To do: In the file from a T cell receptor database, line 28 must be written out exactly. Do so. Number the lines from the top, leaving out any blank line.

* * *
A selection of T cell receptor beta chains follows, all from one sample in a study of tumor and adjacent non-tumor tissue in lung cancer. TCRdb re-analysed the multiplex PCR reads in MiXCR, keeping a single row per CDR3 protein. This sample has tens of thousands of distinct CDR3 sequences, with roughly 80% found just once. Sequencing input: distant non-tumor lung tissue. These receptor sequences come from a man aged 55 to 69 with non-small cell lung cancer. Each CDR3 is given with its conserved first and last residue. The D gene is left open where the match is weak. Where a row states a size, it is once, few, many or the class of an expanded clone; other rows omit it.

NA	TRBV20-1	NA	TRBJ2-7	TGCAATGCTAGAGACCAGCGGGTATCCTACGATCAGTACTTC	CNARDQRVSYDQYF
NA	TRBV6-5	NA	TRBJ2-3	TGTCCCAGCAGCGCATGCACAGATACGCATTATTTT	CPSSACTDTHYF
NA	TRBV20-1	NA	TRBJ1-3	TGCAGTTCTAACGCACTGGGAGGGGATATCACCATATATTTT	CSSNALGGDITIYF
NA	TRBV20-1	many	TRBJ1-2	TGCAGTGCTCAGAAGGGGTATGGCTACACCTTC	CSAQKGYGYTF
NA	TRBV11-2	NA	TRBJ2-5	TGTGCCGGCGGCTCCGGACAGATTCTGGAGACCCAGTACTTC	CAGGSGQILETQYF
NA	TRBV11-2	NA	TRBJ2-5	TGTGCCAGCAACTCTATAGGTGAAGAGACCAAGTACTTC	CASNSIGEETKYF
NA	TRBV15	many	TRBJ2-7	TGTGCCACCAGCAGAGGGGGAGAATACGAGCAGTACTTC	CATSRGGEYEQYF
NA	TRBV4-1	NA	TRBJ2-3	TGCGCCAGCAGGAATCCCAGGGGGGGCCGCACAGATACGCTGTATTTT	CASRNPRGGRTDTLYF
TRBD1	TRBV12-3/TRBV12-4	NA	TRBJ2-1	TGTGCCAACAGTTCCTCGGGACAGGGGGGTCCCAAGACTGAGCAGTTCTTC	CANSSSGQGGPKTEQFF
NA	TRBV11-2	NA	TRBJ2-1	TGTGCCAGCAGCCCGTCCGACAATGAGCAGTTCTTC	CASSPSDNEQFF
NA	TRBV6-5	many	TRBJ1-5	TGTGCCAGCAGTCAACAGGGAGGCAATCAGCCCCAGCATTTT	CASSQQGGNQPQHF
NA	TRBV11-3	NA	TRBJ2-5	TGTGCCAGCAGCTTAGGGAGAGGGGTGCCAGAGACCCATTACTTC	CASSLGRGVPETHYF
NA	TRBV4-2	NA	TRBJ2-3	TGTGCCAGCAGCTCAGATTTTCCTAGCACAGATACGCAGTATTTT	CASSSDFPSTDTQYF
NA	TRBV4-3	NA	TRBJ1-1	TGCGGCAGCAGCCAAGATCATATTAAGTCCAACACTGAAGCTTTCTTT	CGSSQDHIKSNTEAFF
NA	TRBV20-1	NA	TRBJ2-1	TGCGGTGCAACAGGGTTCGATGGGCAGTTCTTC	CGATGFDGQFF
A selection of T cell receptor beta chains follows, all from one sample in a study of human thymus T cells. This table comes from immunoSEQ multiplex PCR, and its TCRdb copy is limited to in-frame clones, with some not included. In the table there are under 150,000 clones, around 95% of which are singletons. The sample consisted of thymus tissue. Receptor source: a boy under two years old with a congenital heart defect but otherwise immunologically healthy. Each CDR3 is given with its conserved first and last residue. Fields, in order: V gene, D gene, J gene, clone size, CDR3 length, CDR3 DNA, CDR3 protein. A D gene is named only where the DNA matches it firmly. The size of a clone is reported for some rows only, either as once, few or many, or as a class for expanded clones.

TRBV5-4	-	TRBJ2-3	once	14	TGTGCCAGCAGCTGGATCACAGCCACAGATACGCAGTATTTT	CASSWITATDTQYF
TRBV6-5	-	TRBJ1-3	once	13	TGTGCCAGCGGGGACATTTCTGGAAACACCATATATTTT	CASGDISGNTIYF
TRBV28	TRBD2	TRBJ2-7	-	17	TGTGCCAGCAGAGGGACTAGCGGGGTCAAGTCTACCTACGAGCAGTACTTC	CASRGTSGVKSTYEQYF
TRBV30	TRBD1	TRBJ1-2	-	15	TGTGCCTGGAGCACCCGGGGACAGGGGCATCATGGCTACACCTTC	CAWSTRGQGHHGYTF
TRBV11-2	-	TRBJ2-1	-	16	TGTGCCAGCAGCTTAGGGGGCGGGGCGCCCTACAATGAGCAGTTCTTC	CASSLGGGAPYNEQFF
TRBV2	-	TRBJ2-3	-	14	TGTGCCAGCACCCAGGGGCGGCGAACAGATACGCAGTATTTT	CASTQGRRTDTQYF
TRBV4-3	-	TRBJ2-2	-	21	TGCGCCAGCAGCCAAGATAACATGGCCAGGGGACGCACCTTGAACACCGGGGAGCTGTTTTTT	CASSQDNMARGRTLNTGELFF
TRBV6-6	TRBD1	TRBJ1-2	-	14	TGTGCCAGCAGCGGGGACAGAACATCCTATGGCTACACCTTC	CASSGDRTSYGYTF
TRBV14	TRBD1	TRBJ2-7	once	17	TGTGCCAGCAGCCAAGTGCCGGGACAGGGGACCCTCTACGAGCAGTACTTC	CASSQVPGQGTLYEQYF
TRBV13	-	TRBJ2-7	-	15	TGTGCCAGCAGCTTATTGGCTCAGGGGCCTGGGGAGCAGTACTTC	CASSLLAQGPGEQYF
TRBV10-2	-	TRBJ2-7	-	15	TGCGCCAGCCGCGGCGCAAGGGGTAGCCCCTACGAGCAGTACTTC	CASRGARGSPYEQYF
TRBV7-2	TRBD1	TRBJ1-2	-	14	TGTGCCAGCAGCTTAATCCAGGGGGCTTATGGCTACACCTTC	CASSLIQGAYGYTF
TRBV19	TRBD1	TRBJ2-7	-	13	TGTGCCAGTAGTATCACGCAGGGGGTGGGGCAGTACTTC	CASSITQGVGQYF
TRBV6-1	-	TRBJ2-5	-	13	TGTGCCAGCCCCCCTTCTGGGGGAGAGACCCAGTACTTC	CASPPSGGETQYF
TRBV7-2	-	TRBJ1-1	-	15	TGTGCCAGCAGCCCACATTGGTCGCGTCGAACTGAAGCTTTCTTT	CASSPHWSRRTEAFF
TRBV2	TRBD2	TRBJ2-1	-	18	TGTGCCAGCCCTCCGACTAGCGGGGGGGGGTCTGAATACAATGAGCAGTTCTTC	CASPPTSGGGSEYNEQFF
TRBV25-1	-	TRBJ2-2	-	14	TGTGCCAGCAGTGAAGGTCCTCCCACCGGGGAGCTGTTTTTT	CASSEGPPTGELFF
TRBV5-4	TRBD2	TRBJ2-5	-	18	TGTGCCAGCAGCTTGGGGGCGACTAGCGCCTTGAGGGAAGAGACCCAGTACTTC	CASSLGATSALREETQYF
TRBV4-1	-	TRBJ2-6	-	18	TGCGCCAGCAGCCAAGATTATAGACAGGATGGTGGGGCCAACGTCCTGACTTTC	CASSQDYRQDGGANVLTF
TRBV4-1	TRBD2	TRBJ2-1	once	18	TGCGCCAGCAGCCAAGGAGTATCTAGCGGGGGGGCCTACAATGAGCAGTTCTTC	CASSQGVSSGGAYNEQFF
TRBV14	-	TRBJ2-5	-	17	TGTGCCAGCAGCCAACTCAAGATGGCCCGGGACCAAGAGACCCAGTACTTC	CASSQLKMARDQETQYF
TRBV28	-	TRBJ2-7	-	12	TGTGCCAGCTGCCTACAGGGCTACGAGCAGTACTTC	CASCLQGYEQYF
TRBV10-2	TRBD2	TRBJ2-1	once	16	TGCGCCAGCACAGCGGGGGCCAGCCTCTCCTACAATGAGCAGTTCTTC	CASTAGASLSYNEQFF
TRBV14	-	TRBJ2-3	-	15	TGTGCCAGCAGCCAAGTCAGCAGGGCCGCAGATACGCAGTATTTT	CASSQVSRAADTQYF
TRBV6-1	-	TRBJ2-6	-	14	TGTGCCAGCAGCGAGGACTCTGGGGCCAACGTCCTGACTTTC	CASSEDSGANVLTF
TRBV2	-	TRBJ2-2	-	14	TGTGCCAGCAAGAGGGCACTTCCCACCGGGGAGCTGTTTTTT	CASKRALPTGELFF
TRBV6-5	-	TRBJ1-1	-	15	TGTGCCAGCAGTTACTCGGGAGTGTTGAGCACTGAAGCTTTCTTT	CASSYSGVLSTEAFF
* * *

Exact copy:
TRBV10-2	-	TRBJ2-7	-	15	TGCGCCAGCCGCGGCGCAAGGGGTAGCCCCTACGAGCAGTACTTC	CASRGARGSPYEQYF